Some critics have impugned his legal knowledge, but probably without justice.
1 The comte de Riant impugned the authenticity of Alexius' letter to the count of Flanders.
Osiander, maintaining the infusion of Christ's righteousness into the believer, impugned the Lutheran doctrine of imputation; Chemnitz defended it with striking ability.
He subsequently defended a woman of Arretium, whose freedom was impugned on the ground that Sulla had confiscated the territory of that town.
According to the orthodox account, some details of which have, however, recently been impugned,' the irregular popular meeting was replaced by a great council of from 450 to 480 members elected annually by special appointed electors in equal proportion from each of the six wards.
In his closing years he had some controversy with John Locke, whom he considered to have impugned the doctrine of the Trinity.
It was well known during the middle ages, and was largely used by William, archbishop of Tyre, for the first six books of his Belli sacri historic. In modern times its historical value has been seriously impugned, but the verdict of the best scholarship seems to be that in general it forms a true record of the events of the first crusade, although containing some legendary matter.
The only attack, however, to which Gibbon deigned to make any reply was that of Davies, who had impugned his accuracy or good faith.
The pope prohibited the little book in which they were contained, and Pico had to defend the impugned theses scibili) in an elaborate Apologia.
But his courage, though impugned, was sufficient to make him press for a court-martial, and a court at last assembled in 1760.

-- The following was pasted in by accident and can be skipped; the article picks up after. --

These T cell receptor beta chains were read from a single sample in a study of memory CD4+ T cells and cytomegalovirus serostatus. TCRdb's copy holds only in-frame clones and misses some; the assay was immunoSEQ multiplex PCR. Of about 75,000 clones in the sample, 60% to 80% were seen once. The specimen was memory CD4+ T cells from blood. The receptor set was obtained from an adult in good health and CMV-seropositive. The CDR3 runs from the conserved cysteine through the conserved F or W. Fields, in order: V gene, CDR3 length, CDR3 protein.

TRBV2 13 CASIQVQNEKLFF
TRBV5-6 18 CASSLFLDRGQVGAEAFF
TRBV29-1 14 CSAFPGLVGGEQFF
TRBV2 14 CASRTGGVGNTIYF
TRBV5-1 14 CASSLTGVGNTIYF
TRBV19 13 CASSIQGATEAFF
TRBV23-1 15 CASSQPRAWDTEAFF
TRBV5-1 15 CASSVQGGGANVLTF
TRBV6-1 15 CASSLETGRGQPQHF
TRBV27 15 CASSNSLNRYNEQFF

A reading may be impugned on a number of grounds: that it gives no sense or an inappropriate sense, that it involves a usage or an idiom not current at the assumed time of writing, or foreign to the reputed author, or to the style in which he then was writing, that it involves some metrical or rhythmical anomaly, or that the connexion of thought which it produces is incoherent or disorderly.
It is true that his election was immediately impugned by the cardinals on frivolous grounds; but the responsibility for this rests, partially at least, with the pope himself, whose reckless and inconsiderate zeal for reform was bound to excite a revolution among the worldly cardinals still yearning for the fleshpots of Avignon.
The synod grounded its procedure against the rival popes on a fact, ostensibly patent to all, but actually believed by none - that they were both supporters of the schism, and not merely this, but heretics in the truest and fullest sense of the word, since their attitude had impugned and subverted the article of faith concerning the one Holy, Catholic and Apostolic Church.
From the charge of nepotism he was entirely exempt; and, to the present day, the purity of his life has never been impugned even by the voice of faction.
Not long afterwards, his attention having been called to the spread of Origenistic opinions in Syria, he issued an edict condemning fourteen propositions drawn from the writings of the great Alexandrian, and caused a synod to be held under the presidency of Mennas (whom he had named patriarch of Constantinople), which renewed the condemnation of the impugned doctrines and anathematized Origen himself.
At first received with enthusiasm, their authenticity soon came to be impugned; and their true significance was largely lost sight of as it began to be realized that they were not what they claimed to be.
Sir James Rose-Innes, a lawyer whose intellectual gifts and patriotism have never been impugned, was not a " party man," and this made him, on more than one occasion, a somewhat difficult political ally.
They either ignored the Scriptures, endeavoured to prove them in the main by a helpful republication of the Evangelium aeternum, or directly impugned their divine character, their infallibility, and the validity of their evidences as a complete manifestation of the will of God.
Bacon, as attorney-general, delivered a speech, which has not been reported; but the king was informed that the arguments on the other side had not been limited to the special case, but had directly impugned the general prerogative right of granting livings.